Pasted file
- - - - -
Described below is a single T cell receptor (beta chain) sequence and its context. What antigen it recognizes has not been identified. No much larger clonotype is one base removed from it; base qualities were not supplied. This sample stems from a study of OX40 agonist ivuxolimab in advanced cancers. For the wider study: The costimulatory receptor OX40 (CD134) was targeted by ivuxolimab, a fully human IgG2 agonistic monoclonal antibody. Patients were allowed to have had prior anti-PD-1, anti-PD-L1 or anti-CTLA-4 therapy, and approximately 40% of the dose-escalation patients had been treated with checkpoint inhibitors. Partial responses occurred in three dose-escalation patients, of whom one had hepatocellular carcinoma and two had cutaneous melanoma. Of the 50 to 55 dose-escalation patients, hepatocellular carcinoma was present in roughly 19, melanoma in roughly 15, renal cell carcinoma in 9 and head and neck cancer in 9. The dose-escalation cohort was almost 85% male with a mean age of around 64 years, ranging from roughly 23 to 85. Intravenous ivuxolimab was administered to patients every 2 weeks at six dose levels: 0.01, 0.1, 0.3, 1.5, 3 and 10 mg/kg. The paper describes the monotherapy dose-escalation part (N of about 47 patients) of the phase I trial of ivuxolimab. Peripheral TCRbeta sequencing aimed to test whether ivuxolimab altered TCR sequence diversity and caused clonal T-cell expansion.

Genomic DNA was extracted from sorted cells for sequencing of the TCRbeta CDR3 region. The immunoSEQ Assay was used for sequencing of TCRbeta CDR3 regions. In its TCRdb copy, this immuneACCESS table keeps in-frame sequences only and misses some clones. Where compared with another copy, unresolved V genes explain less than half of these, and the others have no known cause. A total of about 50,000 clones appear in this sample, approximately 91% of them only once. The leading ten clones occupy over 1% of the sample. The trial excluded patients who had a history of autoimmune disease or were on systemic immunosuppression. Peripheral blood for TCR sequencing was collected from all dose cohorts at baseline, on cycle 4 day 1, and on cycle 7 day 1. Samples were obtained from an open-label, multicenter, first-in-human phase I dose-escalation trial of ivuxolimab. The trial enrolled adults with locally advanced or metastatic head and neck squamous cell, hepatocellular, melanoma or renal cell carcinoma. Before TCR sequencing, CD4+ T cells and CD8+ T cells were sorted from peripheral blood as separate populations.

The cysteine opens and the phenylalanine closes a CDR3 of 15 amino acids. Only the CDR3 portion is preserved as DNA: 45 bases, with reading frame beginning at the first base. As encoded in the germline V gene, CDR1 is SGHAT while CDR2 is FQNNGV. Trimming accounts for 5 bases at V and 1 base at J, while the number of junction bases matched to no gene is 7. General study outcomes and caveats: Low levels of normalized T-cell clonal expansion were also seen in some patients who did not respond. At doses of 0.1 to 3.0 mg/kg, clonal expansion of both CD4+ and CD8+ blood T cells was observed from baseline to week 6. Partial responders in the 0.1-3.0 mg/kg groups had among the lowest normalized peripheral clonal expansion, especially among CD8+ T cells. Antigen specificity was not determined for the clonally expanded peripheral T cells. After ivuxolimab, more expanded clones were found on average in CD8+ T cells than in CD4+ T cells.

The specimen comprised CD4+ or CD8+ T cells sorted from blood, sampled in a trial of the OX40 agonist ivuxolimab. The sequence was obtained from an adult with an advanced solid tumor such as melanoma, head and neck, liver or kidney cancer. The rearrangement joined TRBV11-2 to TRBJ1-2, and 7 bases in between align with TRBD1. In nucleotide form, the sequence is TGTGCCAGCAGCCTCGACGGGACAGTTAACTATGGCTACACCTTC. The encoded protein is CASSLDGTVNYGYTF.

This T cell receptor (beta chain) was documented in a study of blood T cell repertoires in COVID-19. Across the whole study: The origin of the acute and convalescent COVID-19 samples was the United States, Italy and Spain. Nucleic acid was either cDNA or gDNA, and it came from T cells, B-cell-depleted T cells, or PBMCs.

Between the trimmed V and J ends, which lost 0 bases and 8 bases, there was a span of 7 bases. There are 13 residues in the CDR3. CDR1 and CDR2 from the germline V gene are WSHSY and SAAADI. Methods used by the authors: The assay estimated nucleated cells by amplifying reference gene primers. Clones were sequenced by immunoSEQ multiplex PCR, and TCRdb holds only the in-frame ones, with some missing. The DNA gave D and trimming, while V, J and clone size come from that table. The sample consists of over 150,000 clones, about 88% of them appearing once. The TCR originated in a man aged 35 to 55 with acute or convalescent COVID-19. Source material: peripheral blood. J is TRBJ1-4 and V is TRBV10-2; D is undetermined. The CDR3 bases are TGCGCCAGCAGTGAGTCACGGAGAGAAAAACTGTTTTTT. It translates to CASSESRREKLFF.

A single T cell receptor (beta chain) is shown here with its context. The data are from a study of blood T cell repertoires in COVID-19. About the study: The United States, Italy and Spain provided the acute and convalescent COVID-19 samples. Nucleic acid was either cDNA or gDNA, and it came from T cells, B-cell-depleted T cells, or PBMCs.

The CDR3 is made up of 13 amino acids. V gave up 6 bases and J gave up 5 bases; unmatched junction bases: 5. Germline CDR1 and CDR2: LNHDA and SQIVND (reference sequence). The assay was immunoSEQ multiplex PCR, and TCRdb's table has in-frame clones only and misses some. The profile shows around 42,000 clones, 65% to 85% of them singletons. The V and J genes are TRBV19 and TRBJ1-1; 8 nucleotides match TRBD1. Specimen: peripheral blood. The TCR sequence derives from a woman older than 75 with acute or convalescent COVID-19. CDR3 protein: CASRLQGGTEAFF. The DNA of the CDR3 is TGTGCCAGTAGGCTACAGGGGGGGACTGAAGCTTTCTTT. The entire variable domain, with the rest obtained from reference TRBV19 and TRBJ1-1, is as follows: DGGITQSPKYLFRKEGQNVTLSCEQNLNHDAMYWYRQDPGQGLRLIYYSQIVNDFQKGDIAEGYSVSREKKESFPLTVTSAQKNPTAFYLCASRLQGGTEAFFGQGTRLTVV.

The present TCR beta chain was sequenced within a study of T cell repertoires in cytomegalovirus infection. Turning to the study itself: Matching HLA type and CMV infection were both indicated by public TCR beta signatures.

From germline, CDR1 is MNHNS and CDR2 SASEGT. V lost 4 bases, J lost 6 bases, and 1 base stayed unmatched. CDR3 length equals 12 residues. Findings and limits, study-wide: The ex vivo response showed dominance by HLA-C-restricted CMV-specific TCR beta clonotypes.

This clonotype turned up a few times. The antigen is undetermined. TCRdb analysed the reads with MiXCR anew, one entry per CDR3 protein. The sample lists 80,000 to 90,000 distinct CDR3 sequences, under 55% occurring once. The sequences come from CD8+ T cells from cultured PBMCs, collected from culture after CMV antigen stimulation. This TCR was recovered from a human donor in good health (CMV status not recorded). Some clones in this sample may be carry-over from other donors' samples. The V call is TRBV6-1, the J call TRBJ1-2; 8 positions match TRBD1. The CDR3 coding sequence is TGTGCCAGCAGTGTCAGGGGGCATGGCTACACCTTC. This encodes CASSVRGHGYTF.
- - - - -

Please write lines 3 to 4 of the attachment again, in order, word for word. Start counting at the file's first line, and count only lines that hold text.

The cysteine opens and the phenylalanine closes a CDR3 of 15 amino acids. Only the CDR3 portion is preserved as DNA: 45 bases, with reading frame beginning at the first base. As encoded in the germline V gene, CDR1 is SGHAT while CDR2 is FQNNGV. Trimming accounts for 5 bases at V and 1 base at J, while the number of junction bases matched to no gene is 7. General study outcomes and caveats: Low levels of normalized T-cell clonal expansion were also seen in some patients who did not respond. At doses of 0.1 to 3.0 mg/kg, clonal expansion of both CD4+ and CD8+ blood T cells was observed from baseline to week 6. Partial responders in the 0.1-3.0 mg/kg groups had among the lowest normalized peripheral clonal expansion, especially among CD8+ T cells. Antigen specificity was not determined for the clonally expanded peripheral T cells. After ivuxolimab, more expanded clones were found on average in CD8+ T cells than in CD4+ T cells.

The specimen comprised CD4+ or CD8+ T cells sorted from blood, sampled in a trial of the OX40 agonist ivuxolimab. The sequence was obtained from an adult with an advanced solid tumor such as melanoma, head and neck, liver or kidney cancer. The rearrangement joined TRBV11-2 to TRBJ1-2, and 7 bases in between align with TRBD1. In nucleotide form, the sequence is TGTGCCAGCAGCCTCGACGGGACAGTTAACTATGGCTACACCTTC. The encoded protein is CASSLDGTVNYGYTF.